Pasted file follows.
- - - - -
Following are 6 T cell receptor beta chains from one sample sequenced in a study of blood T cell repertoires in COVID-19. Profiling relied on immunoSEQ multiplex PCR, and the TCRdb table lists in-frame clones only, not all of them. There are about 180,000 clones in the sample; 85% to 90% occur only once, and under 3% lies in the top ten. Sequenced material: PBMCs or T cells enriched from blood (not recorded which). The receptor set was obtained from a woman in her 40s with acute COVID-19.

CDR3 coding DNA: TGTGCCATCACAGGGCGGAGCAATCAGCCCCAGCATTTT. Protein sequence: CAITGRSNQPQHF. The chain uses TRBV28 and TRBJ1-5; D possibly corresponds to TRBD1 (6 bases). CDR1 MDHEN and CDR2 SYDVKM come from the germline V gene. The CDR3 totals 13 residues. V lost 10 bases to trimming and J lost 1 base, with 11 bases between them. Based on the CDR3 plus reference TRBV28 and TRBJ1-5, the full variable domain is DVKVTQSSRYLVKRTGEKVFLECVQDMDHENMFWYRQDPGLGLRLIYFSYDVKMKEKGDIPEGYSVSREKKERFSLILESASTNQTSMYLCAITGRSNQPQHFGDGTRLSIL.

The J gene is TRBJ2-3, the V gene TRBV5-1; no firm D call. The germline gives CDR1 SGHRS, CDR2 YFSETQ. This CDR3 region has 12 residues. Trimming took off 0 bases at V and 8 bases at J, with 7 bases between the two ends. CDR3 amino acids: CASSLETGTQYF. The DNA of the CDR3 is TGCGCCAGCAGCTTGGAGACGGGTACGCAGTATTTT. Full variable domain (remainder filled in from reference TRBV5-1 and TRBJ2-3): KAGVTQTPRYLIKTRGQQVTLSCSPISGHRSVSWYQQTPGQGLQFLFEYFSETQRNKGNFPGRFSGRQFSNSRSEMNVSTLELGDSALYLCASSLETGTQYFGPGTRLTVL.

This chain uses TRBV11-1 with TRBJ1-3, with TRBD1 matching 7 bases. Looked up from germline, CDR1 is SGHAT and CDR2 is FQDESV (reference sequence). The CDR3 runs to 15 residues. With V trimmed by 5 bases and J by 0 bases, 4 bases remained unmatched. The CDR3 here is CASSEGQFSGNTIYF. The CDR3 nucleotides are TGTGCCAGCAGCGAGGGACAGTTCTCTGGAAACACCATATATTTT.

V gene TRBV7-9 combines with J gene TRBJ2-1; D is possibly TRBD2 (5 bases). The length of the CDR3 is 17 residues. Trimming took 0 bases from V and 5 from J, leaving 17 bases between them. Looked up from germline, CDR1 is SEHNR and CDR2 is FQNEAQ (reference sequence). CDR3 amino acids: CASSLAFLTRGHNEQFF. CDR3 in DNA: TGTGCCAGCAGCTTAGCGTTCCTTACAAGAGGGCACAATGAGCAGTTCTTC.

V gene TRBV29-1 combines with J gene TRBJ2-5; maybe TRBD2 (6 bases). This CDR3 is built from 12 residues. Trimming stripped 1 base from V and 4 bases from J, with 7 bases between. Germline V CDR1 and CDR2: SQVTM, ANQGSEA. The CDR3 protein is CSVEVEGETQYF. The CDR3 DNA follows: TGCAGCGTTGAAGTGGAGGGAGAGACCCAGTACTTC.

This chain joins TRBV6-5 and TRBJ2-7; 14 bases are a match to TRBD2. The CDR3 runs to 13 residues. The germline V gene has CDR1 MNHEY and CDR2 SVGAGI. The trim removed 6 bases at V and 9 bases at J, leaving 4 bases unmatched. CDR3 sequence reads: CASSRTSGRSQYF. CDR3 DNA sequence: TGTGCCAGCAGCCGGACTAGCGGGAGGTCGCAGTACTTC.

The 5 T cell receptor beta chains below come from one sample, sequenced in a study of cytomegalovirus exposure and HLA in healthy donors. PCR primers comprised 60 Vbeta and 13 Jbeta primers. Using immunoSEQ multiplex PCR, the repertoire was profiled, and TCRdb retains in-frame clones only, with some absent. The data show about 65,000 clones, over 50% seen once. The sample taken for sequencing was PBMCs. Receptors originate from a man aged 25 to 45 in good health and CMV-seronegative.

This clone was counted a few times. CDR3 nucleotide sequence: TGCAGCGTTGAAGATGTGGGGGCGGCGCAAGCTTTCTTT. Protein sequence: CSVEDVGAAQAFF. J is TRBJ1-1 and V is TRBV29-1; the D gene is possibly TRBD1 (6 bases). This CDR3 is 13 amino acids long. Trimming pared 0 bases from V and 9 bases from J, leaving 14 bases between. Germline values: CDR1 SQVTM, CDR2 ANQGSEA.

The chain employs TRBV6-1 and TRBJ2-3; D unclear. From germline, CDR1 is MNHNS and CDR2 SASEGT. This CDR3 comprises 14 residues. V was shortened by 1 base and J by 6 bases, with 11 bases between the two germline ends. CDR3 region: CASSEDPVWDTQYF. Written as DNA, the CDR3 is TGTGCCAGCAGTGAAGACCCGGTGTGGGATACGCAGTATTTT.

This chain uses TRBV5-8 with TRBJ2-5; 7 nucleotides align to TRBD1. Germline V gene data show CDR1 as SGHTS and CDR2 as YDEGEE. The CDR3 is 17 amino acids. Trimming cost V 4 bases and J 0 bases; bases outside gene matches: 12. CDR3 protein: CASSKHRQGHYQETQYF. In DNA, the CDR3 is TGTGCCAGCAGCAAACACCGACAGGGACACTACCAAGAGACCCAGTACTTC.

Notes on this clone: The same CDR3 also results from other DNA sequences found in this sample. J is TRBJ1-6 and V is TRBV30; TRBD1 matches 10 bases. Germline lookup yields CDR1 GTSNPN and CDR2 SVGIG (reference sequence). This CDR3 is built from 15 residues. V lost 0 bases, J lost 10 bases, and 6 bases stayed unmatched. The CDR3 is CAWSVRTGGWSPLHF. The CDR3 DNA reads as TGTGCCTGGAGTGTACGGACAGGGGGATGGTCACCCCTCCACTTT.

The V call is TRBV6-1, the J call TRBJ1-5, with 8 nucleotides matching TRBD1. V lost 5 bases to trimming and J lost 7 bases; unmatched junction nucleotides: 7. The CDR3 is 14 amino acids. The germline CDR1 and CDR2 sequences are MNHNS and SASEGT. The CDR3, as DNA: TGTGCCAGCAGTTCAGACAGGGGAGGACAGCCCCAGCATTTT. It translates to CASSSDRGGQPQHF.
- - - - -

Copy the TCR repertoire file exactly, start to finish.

Following are 6 T cell receptor beta chains from one sample sequenced in a study of blood T cell repertoires in COVID-19. Profiling relied on immunoSEQ multiplex PCR, and the TCRdb table lists in-frame clones only, not all of them. There are about 180,000 clones in the sample; 85% to 90% occur only once, and under 3% lies in the top ten. Sequenced material: PBMCs or T cells enriched from blood (not recorded which). The receptor set was obtained from a woman in her 40s with acute COVID-19.

CDR3 coding DNA: TGTGCCATCACAGGGCGGAGCAATCAGCCCCAGCATTTT. Protein sequence: CAITGRSNQPQHF. The chain uses TRBV28 and TRBJ1-5; D possibly corresponds to TRBD1 (6 bases). CDR1 MDHEN and CDR2 SYDVKM come from the germline V gene. The CDR3 totals 13 residues. V lost 10 bases to trimming and J lost 1 base, with 11 bases between them. Based on the CDR3 plus reference TRBV28 and TRBJ1-5, the full variable domain is DVKVTQSSRYLVKRTGEKVFLECVQDMDHENMFWYRQDPGLGLRLIYFSYDVKMKEKGDIPEGYSVSREKKERFSLILESASTNQTSMYLCAITGRSNQPQHFGDGTRLSIL.

The J gene is TRBJ2-3, the V gene TRBV5-1; no firm D call. The germline gives CDR1 SGHRS, CDR2 YFSETQ. This CDR3 region has 12 residues. Trimming took off 0 bases at V and 8 bases at J, with 7 bases between the two ends. CDR3 amino acids: CASSLETGTQYF. The DNA of the CDR3 is TGCGCCAGCAGCTTGGAGACGGGTACGCAGTATTTT. Full variable domain (remainder filled in from reference TRBV5-1 and TRBJ2-3): KAGVTQTPRYLIKTRGQQVTLSCSPISGHRSVSWYQQTPGQGLQFLFEYFSETQRNKGNFPGRFSGRQFSNSRSEMNVSTLELGDSALYLCASSLETGTQYFGPGTRLTVL.

This chain uses TRBV11-1 with TRBJ1-3, with TRBD1 matching 7 bases. Looked up from germline, CDR1 is SGHAT and CDR2 is FQDESV (reference sequence). The CDR3 runs to 15 residues. With V trimmed by 5 bases and J by 0 bases, 4 bases remained unmatched. The CDR3 here is CASSEGQFSGNTIYF. The CDR3 nucleotides are TGTGCCAGCAGCGAGGGACAGTTCTCTGGAAACACCATATATTTT.

V gene TRBV7-9 combines with J gene TRBJ2-1; D is possibly TRBD2 (5 bases). The length of the CDR3 is 17 residues. Trimming took 0 bases from V and 5 from J, leaving 17 bases between them. Looked up from germline, CDR1 is SEHNR and CDR2 is FQNEAQ (reference sequence). CDR3 amino acids: CASSLAFLTRGHNEQFF. CDR3 in DNA: TGTGCCAGCAGCTTAGCGTTCCTTACAAGAGGGCACAATGAGCAGTTCTTC.

V gene TRBV29-1 combines with J gene TRBJ2-5; maybe TRBD2 (6 bases). This CDR3 is built from 12 residues. Trimming stripped 1 base from V and 4 bases from J, with 7 bases between. Germline V CDR1 and CDR2: SQVTM, ANQGSEA. The CDR3 protein is CSVEVEGETQYF. The CDR3 DNA follows: TGCAGCGTTGAAGTGGAGGGAGAGACCCAGTACTTC.

This chain joins TRBV6-5 and TRBJ2-7; 14 bases are a match to TRBD2. The CDR3 runs to 13 residues. The germline V gene has CDR1 MNHEY and CDR2 SVGAGI. The trim removed 6 bases at V and 9 bases at J, leaving 4 bases unmatched. CDR3 sequence reads: CASSRTSGRSQYF. CDR3 DNA sequence: TGTGCCAGCAGCCGGACTAGCGGGAGGTCGCAGTACTTC.

The 5 T cell receptor beta chains below come from one sample, sequenced in a study of cytomegalovirus exposure and HLA in healthy donors. PCR primers comprised 60 Vbeta and 13 Jbeta primers. Using immunoSEQ multiplex PCR, the repertoire was profiled, and TCRdb retains in-frame clones only, with some absent. The data show about 65,000 clones, over 50% seen once. The sample taken for sequencing was PBMCs. Receptors originate from a man aged 25 to 45 in good health and CMV-seronegative.

This clone was counted a few times. CDR3 nucleotide sequence: TGCAGCGTTGAAGATGTGGGGGCGGCGCAAGCTTTCTTT. Protein sequence: CSVEDVGAAQAFF. J is TRBJ1-1 and V is TRBV29-1; the D gene is possibly TRBD1 (6 bases). This CDR3 is 13 amino acids long. Trimming pared 0 bases from V and 9 bases from J, leaving 14 bases between. Germline values: CDR1 SQVTM, CDR2 ANQGSEA.

The chain employs TRBV6-1 and TRBJ2-3; D unclear. From germline, CDR1 is MNHNS and CDR2 SASEGT. This CDR3 comprises 14 residues. V was shortened by 1 base and J by 6 bases, with 11 bases between the two germline ends. CDR3 region: CASSEDPVWDTQYF. Written as DNA, the CDR3 is TGTGCCAGCAGTGAAGACCCGGTGTGGGATACGCAGTATTTT.

This chain uses TRBV5-8 with TRBJ2-5; 7 nucleotides align to TRBD1. Germline V gene data show CDR1 as SGHTS and CDR2 as YDEGEE. The CDR3 is 17 amino acids. Trimming cost V 4 bases and J 0 bases; bases outside gene matches: 12. CDR3 protein: CASSKHRQGHYQETQYF. In DNA, the CDR3 is TGTGCCAGCAGCAAACACCGACAGGGACACTACCAAGAGACCCAGTACTTC.

Notes on this clone: The same CDR3 also results from other DNA sequences found in this sample. J is TRBJ1-6 and V is TRBV30; TRBD1 matches 10 bases. Germline lookup yields CDR1 GTSNPN and CDR2 SVGIG (reference sequence). This CDR3 is built from 15 residues. V lost 0 bases, J lost 10 bases, and 6 bases stayed unmatched. The CDR3 is CAWSVRTGGWSPLHF. The CDR3 DNA reads as TGTGCCTGGAGTGTACGGACAGGGGGATGGTCACCCCTCCACTTT.

The V call is TRBV6-1, the J call TRBJ1-5, with 8 nucleotides matching TRBD1. V lost 5 bases to trimming and J lost 7 bases; unmatched junction nucleotides: 7. The CDR3 is 14 amino acids. The germline CDR1 and CDR2 sequences are MNHNS and SASEGT. The CDR3, as DNA: TGTGCCAGCAGTTCAGACAGGGGAGGACAGCCCCAGCATTTT. It translates to CASSSDRGGQPQHF.